Aug 20, 2014
Aug 4, 2014
"Faith begins as an experiment and ends as an experience"
One day I was feeling particularly contrary and I decided to challenge my beliefs, my 'faith' in science and technology which was based on a 'reasonable belief' that what people told me was true. I can't even do long division so if a scientist told me XYZ I would believe it. I realised that in my case, this was the kind of blind faith I criticised in religious people. I decided to nosey around this religion thing and test myself.
I was so anti-religion that I never expected to convince myself of anything other than religion was a bunch of hocus pocus for people that needed comfort and that I am just terrible at maths.
In the end I had earth shatteringly spiritual experiences that shredded my atheistic beliefs, of course I didn't reject 'rational thought' and modern science (I still can't do maths) but I realised that there was so much more to the world, so much more connecting us to each other and to the earth and that went beyond numbers.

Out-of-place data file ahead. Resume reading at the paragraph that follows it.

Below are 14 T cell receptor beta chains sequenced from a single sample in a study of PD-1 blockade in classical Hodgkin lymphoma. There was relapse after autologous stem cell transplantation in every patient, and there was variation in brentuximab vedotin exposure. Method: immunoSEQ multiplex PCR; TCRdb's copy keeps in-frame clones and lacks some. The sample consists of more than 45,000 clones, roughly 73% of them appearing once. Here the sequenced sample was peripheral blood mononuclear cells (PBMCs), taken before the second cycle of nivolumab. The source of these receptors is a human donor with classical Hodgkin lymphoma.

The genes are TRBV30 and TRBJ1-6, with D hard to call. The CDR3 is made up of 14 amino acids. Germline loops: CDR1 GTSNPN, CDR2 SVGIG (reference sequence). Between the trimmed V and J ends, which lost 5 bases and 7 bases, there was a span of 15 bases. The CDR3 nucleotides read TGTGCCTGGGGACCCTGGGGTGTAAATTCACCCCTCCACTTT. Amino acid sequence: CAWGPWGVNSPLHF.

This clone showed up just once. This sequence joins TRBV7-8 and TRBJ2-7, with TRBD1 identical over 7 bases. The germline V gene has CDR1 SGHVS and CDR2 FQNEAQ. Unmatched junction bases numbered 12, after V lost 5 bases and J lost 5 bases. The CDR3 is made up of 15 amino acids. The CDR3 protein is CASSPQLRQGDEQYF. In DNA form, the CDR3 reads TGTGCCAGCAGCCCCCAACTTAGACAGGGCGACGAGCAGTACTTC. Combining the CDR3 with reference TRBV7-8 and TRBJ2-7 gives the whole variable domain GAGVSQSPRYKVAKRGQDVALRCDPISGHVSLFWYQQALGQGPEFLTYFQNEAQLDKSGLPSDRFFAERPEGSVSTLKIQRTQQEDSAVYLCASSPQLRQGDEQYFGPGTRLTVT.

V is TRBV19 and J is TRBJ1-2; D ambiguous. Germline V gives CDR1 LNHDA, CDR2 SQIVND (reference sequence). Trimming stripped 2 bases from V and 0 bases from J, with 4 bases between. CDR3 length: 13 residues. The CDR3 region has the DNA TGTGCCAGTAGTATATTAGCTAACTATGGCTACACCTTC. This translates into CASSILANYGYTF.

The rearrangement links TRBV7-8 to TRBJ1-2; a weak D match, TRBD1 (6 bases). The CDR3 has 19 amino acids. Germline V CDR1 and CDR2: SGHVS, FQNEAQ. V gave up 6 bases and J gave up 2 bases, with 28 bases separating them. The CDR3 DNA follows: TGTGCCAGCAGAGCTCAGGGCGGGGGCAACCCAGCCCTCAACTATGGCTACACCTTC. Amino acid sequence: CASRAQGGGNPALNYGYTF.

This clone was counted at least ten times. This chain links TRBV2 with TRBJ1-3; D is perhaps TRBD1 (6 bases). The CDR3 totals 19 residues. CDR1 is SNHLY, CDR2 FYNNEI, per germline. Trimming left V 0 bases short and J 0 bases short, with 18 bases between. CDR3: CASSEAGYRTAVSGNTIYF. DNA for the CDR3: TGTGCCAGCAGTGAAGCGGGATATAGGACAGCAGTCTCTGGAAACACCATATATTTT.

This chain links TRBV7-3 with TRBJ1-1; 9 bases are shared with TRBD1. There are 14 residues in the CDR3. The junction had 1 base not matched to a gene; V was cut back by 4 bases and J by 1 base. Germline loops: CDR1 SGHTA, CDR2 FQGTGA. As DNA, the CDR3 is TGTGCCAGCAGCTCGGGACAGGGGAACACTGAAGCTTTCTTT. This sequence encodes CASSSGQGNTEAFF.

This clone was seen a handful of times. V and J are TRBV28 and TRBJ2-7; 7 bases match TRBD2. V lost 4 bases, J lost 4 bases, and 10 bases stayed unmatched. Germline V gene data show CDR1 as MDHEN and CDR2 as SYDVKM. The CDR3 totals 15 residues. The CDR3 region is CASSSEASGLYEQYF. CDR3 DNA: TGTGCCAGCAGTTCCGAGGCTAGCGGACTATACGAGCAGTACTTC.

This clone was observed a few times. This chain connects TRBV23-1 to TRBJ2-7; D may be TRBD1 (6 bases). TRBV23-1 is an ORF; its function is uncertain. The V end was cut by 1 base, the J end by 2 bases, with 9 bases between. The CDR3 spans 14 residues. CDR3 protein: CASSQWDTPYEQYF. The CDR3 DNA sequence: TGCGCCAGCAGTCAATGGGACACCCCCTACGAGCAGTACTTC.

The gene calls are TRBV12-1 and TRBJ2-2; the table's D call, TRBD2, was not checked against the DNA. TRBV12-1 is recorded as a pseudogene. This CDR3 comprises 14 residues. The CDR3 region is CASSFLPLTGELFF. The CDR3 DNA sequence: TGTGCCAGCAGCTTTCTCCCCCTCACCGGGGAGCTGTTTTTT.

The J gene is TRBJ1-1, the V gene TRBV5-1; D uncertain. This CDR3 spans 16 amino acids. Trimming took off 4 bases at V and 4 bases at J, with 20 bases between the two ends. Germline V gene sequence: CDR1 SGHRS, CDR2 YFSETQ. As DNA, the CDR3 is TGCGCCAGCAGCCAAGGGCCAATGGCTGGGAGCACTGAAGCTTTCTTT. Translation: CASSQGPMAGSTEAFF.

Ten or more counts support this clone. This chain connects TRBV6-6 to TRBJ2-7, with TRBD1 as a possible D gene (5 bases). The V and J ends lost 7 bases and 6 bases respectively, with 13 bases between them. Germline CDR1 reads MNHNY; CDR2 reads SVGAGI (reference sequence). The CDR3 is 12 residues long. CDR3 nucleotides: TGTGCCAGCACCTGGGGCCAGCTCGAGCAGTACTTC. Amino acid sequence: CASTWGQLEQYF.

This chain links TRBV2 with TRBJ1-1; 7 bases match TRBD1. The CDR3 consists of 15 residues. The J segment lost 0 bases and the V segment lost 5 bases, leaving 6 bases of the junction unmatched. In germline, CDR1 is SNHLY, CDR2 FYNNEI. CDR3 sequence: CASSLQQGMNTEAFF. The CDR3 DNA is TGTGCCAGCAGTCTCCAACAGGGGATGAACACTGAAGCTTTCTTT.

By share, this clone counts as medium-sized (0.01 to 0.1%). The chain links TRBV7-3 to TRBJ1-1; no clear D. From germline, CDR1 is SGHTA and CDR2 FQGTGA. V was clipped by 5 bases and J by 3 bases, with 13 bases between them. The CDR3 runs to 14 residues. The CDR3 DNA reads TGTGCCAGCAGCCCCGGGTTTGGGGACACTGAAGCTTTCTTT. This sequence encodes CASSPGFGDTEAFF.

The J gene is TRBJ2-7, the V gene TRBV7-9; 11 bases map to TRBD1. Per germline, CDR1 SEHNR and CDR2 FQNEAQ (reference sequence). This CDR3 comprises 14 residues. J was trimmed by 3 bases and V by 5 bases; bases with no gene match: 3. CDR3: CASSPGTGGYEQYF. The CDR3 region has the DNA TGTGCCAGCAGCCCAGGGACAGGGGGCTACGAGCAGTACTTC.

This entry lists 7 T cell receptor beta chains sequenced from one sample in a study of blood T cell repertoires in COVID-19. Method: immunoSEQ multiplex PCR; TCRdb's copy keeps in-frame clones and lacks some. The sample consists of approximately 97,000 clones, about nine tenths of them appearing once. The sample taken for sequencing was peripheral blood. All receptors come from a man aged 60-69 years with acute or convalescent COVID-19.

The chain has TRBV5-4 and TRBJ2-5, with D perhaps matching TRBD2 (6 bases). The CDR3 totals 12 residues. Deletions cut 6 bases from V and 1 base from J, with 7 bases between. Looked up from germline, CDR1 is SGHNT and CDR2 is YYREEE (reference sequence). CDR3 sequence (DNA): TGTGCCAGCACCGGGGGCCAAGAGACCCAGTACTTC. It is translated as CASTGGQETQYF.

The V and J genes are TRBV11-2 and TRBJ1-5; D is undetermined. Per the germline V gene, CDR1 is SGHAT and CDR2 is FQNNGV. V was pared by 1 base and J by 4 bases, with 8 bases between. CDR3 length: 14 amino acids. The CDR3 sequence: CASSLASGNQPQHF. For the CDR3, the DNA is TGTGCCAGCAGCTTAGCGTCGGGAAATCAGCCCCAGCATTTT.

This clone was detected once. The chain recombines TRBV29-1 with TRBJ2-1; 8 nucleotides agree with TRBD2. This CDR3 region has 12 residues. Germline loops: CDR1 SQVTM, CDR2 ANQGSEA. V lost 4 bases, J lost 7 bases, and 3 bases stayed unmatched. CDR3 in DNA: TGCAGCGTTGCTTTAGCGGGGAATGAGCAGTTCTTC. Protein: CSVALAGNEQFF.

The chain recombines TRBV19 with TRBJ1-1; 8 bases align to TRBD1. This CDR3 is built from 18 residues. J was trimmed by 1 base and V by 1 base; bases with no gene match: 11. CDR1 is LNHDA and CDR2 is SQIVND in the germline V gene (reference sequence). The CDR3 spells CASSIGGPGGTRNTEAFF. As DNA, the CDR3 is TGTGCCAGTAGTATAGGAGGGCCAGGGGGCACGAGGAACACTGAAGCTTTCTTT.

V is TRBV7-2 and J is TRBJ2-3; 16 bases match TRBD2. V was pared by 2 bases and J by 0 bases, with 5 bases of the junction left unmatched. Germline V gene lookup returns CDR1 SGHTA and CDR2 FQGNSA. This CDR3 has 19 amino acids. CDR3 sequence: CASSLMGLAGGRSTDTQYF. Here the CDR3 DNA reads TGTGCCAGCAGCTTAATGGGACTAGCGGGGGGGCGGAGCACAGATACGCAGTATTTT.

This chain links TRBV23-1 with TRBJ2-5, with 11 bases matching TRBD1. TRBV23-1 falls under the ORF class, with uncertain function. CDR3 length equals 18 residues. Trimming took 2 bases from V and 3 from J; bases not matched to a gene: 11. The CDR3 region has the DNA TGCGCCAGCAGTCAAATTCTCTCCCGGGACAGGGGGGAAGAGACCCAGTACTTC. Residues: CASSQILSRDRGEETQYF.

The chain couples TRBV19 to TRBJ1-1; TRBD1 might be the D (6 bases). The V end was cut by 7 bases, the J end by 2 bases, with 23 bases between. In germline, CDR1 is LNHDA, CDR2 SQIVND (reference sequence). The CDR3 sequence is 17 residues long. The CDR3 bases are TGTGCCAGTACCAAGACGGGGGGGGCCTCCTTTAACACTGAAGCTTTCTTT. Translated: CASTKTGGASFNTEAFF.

I used to scorn those door knocking Christians when they said 'it can't be explained, its just faith' as the stupidest thing you could ever say but actually, when I feel it, when i touch that spiritual experience, it cannot be explained, it just is, and that's HOW I can believe in God (not the bearded guy in the clouds mind you).
So that's HOW I do it. I was stupid enough to pull the rug from under my own feet. I suppose what I was trying to say with the maths metaphor was, if someone does something crazy with Maths that is just way beyond your comprehension, you don't immediately think 'oh they must've made that shit up because I don't understand it and I have no point of reference to know if its true' which is what I did with religion. Once I started learning about the reference points, I started to get it.